5 Emerging Retail Trends for 2019
By Lindsay Pietroluongo - 5 min read
Consumers will always pose the same challenge to retailers: here’s what I want; let’s see if you can do it. Their expectations, needs and requirements are changing all the time. A phenomenal end of 2018 in the retail industry says nothing about the ability of those brands to give customers what they want in 2019. Only the willing-to-adapt will survive this year.
1. Brands as culture coders.
Consumers, especially millennials, are emotions-first shoppers – they care less about price and product than they do about experience and brand transparency. Companies have to create a brand culture and a customer-facing identity that matches what audiences want: authenticity, social responsibility and respectable values. North Face did this by launching a line of refurbished clothing to help keep textiles out of landfills.
Brands have to be highly aware of what’s going on in the world, from fashion and media to current events and politics – and, even more importantly, of how their core audience is reacting to the culture. Before you adopt any and every trend you notice, though, make sure it aligns with your brand’s core values, too.
Also, don’t wait until you’re caught doing something your audience hates to make a change. Learn a lesson from Burberry, which had to do serious damage control after customers found out how they were discarding unsellable products.
2. Retail as a service.
In-store experiences go beyond browsing and buying. Companies are coming up with other ways to attract customers:
Nordstrom Local is a drop-in hub where you can pick up online orders, make returns and get help from a personal stylist. Stores can hold events and classes or even host private parties. A great example of this is Sur La Table – they offer cooking classes for kids, teens and adults. Some pop-ups show off new products but don’t have them for sale. People can check out items without any pressure to buy. If they do want to make a purchase, they can use a mobile app and have it shipped to their door.
To determine which experiences your customers want, tune in to their conversations on social media.
3. Digital and tech-enhanced experiences.
There are a number of digital experiences that smart retailers are using, from greater adoption of existing techniques to augmented reality for smoother shopping. These include:
More widely-accepted social commerce, which allows consumers to purchase through their platform of choice, like Instagram or Pinterest.
Voice-activated devices like Alexa and Google Home as a sales channel. Customers can use voice search to find and buy products, and the technology accounts for accents, slang and casual language.
Apps that let customers visualize clothing on them and skip the dressing room. It’s also easier to make better choices when ordering online.
Today, there are subscription boxes for everything, but the most useful ones are packed with items your customers are buying anyway. For example, Dollar Shave Club sells affordable and high-quality razors and skin care products, essentials on both men and women’s shopping lists. Brands and customers can benefit from subscription boxes:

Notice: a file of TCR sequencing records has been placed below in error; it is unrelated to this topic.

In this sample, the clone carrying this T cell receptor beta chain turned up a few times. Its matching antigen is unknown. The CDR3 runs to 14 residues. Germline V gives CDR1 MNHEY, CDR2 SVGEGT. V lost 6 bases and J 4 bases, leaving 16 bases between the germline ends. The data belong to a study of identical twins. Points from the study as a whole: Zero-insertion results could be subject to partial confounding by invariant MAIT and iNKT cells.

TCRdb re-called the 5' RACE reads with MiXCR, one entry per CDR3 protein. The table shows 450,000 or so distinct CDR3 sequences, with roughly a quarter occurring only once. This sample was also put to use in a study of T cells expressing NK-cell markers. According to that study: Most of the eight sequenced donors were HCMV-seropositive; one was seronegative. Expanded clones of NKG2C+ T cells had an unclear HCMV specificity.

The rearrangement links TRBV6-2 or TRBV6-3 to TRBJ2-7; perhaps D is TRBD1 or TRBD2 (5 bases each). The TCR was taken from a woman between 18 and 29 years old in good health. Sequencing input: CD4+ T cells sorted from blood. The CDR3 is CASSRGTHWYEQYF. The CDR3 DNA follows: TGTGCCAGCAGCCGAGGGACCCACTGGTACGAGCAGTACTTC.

Curated boxes with a mix of items from different brands introduce customers to companies they would have never come across.
Unboxing is an experience in itself and companies can set themselves apart by offering branded, creative packaging.
Social communities share what they received, reviews of products and how they used items in their daily lives, which helps with social proof and spreads word-of-mouth marketing.
5. Evolved fulfillment options.
Customers want faster and less costly shipping. This may be influenced by Amazon’s 100 million Prime members who benefit from free two-day shipping. Amazon is missing the personal connection, though, which leaves a gap for brands to fill. If businesses can offer the same shipping speed at low- or no-cost, customers can get the experience they want directly from the company instead of going through a third party.
Fulfillment isn’t just about shipping. It also includes online or mobile ordering with the option for in-store pickup. In order to keep up with demand and not overwhelm store staff, pickup lockers are often used to hold purchased items until the customer arrives. Having fewer customers in the store at once to shop also means companies can downsize some of their stores, which is especially helpful in urban areas. Companies should also consider letting customers return online purchases to physical stores and vice versa.
To appeal to customers, brands can express themselves through an assortment of content, with visuals being the most engaging and powerful. Showcase your company’s principles and how they align with your audience’s. Illustrate how your in-store experiences, curated collections or advanced shipping policies will improve each customer’s life. Build a collection of targeted photos that represent just how well you know your customers.